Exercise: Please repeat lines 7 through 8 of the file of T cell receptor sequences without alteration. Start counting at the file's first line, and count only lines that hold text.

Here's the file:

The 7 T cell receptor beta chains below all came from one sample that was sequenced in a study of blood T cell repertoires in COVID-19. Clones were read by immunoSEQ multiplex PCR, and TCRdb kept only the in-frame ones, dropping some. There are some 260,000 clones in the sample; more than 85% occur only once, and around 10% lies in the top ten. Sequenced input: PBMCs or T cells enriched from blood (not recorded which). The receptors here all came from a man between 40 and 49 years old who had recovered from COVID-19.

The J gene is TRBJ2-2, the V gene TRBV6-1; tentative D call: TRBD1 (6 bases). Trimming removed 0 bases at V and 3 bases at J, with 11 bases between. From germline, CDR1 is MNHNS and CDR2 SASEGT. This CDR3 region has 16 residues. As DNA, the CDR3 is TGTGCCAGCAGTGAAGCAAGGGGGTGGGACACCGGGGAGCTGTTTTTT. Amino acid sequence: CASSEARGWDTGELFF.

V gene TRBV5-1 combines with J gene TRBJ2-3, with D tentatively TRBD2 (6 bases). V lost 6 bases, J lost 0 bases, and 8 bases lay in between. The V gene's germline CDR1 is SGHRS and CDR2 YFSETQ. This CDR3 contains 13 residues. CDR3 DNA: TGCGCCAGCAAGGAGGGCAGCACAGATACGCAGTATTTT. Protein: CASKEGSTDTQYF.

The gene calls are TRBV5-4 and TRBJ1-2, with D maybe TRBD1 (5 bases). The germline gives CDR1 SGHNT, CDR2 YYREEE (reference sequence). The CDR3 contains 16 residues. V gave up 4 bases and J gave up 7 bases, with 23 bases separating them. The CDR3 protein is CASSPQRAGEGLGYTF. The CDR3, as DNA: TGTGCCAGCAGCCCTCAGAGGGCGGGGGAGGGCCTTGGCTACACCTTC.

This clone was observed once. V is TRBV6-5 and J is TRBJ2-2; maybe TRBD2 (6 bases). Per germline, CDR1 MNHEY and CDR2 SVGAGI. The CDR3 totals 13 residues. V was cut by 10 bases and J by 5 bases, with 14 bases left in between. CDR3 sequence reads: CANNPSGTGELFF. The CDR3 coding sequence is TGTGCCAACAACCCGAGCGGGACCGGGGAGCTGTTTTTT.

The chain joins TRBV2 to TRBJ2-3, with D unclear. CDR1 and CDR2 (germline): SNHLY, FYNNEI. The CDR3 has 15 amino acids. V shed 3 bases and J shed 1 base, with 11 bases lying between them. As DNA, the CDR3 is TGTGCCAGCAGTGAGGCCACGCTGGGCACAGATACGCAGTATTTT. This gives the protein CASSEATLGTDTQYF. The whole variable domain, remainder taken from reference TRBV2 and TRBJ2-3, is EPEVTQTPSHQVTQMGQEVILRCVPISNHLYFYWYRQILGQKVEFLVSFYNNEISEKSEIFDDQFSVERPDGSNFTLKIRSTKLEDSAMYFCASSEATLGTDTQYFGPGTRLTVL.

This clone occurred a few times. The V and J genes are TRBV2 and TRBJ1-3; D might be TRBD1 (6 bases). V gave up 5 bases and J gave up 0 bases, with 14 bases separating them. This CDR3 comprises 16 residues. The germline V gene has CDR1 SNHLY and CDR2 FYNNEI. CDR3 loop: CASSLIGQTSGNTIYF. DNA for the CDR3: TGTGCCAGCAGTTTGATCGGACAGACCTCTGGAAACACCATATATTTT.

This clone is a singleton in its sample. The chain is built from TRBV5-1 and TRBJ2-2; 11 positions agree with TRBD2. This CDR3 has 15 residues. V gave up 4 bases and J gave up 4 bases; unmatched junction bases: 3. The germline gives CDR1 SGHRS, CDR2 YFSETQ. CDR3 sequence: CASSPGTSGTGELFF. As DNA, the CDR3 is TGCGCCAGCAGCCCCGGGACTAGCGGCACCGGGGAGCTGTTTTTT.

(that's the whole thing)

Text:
This clone occurred a few times. The V and J genes are TRBV2 and TRBJ1-3; D might be TRBD1 (6 bases). V gave up 5 bases and J gave up 0 bases, with 14 bases separating them. This CDR3 comprises 16 residues. The germline V gene has CDR1 SNHLY and CDR2 FYNNEI. CDR3 loop: CASSLIGQTSGNTIYF. DNA for the CDR3: TGTGCCAGCAGTTTGATCGGACAGACCTCTGGAAACACCATATATTTT.

This clone is a singleton in its sample. The chain is built from TRBV5-1 and TRBJ2-2; 11 positions agree with TRBD2. This CDR3 has 15 residues. V gave up 4 bases and J gave up 4 bases; unmatched junction bases: 3. The germline gives CDR1 SGHRS, CDR2 YFSETQ. CDR3 sequence: CASSPGTSGTGELFF. As DNA, the CDR3 is TGCGCCAGCAGCCCCGGGACTAGCGGCACCGGGGAGCTGTTTTTT.